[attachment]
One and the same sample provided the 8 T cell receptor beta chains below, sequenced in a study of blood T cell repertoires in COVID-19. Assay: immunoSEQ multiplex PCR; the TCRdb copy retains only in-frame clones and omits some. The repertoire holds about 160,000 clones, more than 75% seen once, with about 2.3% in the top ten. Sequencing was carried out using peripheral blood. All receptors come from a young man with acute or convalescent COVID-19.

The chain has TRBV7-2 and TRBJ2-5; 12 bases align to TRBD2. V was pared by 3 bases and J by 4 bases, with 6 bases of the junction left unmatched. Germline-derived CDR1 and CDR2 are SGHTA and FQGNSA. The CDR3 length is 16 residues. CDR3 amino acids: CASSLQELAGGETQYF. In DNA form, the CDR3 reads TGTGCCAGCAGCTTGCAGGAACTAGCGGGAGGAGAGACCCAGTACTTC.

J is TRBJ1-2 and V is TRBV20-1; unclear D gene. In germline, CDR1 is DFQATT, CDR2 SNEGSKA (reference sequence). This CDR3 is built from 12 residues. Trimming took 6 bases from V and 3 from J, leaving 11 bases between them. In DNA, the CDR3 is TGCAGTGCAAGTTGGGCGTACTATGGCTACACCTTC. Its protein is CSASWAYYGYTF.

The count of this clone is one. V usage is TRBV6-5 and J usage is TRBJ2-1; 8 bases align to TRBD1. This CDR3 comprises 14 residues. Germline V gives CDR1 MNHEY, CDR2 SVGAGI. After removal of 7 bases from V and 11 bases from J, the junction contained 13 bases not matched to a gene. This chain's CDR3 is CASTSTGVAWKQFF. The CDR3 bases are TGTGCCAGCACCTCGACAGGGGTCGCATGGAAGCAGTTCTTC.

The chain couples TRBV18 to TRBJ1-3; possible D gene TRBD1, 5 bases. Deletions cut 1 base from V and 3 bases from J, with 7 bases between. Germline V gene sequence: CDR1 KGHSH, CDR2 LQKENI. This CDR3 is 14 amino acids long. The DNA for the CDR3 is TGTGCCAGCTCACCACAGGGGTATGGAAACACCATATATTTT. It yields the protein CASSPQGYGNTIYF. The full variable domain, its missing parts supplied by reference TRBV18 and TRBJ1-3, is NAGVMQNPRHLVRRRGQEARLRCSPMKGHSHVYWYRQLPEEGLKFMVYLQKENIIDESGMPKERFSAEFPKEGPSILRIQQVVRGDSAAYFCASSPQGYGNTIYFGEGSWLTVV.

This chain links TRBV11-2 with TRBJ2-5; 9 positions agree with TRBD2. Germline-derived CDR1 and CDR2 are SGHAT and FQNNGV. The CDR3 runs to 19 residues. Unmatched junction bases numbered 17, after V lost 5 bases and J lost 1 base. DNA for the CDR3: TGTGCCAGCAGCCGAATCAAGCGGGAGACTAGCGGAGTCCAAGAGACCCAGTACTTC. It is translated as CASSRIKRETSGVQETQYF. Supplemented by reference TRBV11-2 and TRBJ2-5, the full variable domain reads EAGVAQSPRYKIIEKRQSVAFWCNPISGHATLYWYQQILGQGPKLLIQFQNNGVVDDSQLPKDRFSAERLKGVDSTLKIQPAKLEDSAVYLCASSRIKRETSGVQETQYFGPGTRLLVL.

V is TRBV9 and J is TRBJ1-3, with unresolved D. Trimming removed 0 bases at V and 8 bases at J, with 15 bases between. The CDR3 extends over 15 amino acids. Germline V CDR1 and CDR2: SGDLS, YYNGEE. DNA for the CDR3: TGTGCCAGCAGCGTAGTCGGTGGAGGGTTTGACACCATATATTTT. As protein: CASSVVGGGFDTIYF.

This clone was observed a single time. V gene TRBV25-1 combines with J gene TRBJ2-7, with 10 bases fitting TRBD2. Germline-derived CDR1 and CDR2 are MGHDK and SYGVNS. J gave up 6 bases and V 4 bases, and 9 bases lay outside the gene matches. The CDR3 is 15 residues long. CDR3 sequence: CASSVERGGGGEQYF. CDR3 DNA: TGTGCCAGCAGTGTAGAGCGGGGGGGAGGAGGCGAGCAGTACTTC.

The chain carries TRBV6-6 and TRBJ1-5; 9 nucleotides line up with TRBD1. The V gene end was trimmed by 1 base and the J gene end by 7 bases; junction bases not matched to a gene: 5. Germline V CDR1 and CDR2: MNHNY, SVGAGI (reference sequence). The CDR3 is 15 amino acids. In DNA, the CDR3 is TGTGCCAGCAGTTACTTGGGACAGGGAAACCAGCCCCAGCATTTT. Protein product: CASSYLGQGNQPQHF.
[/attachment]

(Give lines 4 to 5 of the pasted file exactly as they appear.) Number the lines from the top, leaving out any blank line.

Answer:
The count of this clone is one. V usage is TRBV6-5 and J usage is TRBJ2-1; 8 bases align to TRBD1. This CDR3 comprises 14 residues. Germline V gives CDR1 MNHEY, CDR2 SVGAGI. After removal of 7 bases from V and 11 bases from J, the junction contained 13 bases not matched to a gene. This chain's CDR3 is CASTSTGVAWKQFF. The CDR3 bases are TGTGCCAGCACCTCGACAGGGGTCGCATGGAAGCAGTTCTTC.

The chain couples TRBV18 to TRBJ1-3; possible D gene TRBD1, 5 bases. Deletions cut 1 base from V and 3 bases from J, with 7 bases between. Germline V gene sequence: CDR1 KGHSH, CDR2 LQKENI. This CDR3 is 14 amino acids long. The DNA for the CDR3 is TGTGCCAGCTCACCACAGGGGTATGGAAACACCATATATTTT. It yields the protein CASSPQGYGNTIYF. The full variable domain, its missing parts supplied by reference TRBV18 and TRBJ1-3, is NAGVMQNPRHLVRRRGQEARLRCSPMKGHSHVYWYRQLPEEGLKFMVYLQKENIIDESGMPKERFSAEFPKEGPSILRIQQVVRGDSAAYFCASSPQGYGNTIYFGEGSWLTVV.